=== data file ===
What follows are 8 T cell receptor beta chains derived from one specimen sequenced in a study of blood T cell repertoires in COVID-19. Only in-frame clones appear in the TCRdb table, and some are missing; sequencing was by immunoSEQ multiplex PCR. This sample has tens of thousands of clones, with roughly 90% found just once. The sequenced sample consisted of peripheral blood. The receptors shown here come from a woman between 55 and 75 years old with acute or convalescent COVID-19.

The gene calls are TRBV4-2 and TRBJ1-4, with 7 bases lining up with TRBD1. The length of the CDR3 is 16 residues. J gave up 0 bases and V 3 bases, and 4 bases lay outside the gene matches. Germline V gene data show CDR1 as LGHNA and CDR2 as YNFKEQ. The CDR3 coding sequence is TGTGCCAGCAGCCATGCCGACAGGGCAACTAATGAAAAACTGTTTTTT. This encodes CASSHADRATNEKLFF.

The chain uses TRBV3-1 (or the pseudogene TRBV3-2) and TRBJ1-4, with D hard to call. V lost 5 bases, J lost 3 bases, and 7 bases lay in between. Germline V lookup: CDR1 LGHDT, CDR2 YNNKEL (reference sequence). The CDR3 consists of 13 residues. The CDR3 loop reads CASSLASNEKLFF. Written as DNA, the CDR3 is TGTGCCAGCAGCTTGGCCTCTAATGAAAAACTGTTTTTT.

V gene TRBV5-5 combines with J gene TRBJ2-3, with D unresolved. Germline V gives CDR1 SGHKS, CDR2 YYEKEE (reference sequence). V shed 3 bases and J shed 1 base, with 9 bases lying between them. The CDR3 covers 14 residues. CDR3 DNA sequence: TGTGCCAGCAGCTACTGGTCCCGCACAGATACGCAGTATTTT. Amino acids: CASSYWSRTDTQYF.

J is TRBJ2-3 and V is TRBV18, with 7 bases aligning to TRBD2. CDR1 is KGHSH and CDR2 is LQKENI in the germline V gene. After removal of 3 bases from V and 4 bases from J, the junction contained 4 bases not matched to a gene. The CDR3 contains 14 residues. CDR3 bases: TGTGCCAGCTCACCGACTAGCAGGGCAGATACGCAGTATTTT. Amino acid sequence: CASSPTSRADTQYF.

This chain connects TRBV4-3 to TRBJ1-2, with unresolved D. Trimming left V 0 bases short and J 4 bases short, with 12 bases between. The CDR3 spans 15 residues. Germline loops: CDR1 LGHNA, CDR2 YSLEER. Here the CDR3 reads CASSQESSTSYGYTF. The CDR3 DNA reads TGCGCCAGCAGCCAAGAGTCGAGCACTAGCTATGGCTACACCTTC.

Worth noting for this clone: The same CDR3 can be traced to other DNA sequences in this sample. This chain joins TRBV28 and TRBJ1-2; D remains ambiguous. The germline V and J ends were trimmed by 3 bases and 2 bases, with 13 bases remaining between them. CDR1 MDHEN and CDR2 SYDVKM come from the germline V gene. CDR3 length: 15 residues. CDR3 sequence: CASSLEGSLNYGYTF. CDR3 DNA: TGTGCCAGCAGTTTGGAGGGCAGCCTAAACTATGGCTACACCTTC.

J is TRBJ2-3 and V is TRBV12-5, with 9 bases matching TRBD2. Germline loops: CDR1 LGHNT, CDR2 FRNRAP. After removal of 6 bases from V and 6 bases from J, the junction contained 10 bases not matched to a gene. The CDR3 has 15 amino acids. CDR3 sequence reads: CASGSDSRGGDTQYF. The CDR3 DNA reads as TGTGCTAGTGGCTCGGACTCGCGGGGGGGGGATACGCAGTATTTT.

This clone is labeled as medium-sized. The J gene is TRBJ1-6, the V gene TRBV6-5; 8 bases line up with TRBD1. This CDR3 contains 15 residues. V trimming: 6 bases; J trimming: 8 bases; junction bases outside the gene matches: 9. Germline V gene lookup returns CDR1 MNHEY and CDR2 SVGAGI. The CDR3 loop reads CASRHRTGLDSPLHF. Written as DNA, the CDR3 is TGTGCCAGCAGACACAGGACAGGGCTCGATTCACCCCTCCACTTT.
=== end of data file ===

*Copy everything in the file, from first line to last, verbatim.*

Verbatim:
What follows are 8 T cell receptor beta chains derived from one specimen sequenced in a study of blood T cell repertoires in COVID-19. Only in-frame clones appear in the TCRdb table, and some are missing; sequencing was by immunoSEQ multiplex PCR. This sample has tens of thousands of clones, with roughly 90% found just once. The sequenced sample consisted of peripheral blood. The receptors shown here come from a woman between 55 and 75 years old with acute or convalescent COVID-19.

The gene calls are TRBV4-2 and TRBJ1-4, with 7 bases lining up with TRBD1. The length of the CDR3 is 16 residues. J gave up 0 bases and V 3 bases, and 4 bases lay outside the gene matches. Germline V gene data show CDR1 as LGHNA and CDR2 as YNFKEQ. The CDR3 coding sequence is TGTGCCAGCAGCCATGCCGACAGGGCAACTAATGAAAAACTGTTTTTT. This encodes CASSHADRATNEKLFF.

The chain uses TRBV3-1 (or the pseudogene TRBV3-2) and TRBJ1-4, with D hard to call. V lost 5 bases, J lost 3 bases, and 7 bases lay in between. Germline V lookup: CDR1 LGHDT, CDR2 YNNKEL (reference sequence). The CDR3 consists of 13 residues. The CDR3 loop reads CASSLASNEKLFF. Written as DNA, the CDR3 is TGTGCCAGCAGCTTGGCCTCTAATGAAAAACTGTTTTTT.

V gene TRBV5-5 combines with J gene TRBJ2-3, with D unresolved. Germline V gives CDR1 SGHKS, CDR2 YYEKEE (reference sequence). V shed 3 bases and J shed 1 base, with 9 bases lying between them. The CDR3 covers 14 residues. CDR3 DNA sequence: TGTGCCAGCAGCTACTGGTCCCGCACAGATACGCAGTATTTT. Amino acids: CASSYWSRTDTQYF.

J is TRBJ2-3 and V is TRBV18, with 7 bases aligning to TRBD2. CDR1 is KGHSH and CDR2 is LQKENI in the germline V gene. After removal of 3 bases from V and 4 bases from J, the junction contained 4 bases not matched to a gene. The CDR3 contains 14 residues. CDR3 bases: TGTGCCAGCTCACCGACTAGCAGGGCAGATACGCAGTATTTT. Amino acid sequence: CASSPTSRADTQYF.

This chain connects TRBV4-3 to TRBJ1-2, with unresolved D. Trimming left V 0 bases short and J 4 bases short, with 12 bases between. The CDR3 spans 15 residues. Germline loops: CDR1 LGHNA, CDR2 YSLEER. Here the CDR3 reads CASSQESSTSYGYTF. The CDR3 DNA reads TGCGCCAGCAGCCAAGAGTCGAGCACTAGCTATGGCTACACCTTC.

Worth noting for this clone: The same CDR3 can be traced to other DNA sequences in this sample. This chain joins TRBV28 and TRBJ1-2; D remains ambiguous. The germline V and J ends were trimmed by 3 bases and 2 bases, with 13 bases remaining between them. CDR1 MDHEN and CDR2 SYDVKM come from the germline V gene. CDR3 length: 15 residues. CDR3 sequence: CASSLEGSLNYGYTF. CDR3 DNA: TGTGCCAGCAGTTTGGAGGGCAGCCTAAACTATGGCTACACCTTC.

J is TRBJ2-3 and V is TRBV12-5, with 9 bases matching TRBD2. Germline loops: CDR1 LGHNT, CDR2 FRNRAP. After removal of 6 bases from V and 6 bases from J, the junction contained 10 bases not matched to a gene. The CDR3 has 15 amino acids. CDR3 sequence reads: CASGSDSRGGDTQYF. The CDR3 DNA reads as TGTGCTAGTGGCTCGGACTCGCGGGGGGGGGATACGCAGTATTTT.

This clone is labeled as medium-sized. The J gene is TRBJ1-6, the V gene TRBV6-5; 8 bases line up with TRBD1. This CDR3 contains 15 residues. V trimming: 6 bases; J trimming: 8 bases; junction bases outside the gene matches: 9. Germline V gene lookup returns CDR1 MNHEY and CDR2 SVGAGI. The CDR3 loop reads CASRHRTGLDSPLHF. Written as DNA, the CDR3 is TGTGCCAGCAGACACAGGACAGGGCTCGATTCACCCCTCCACTTT.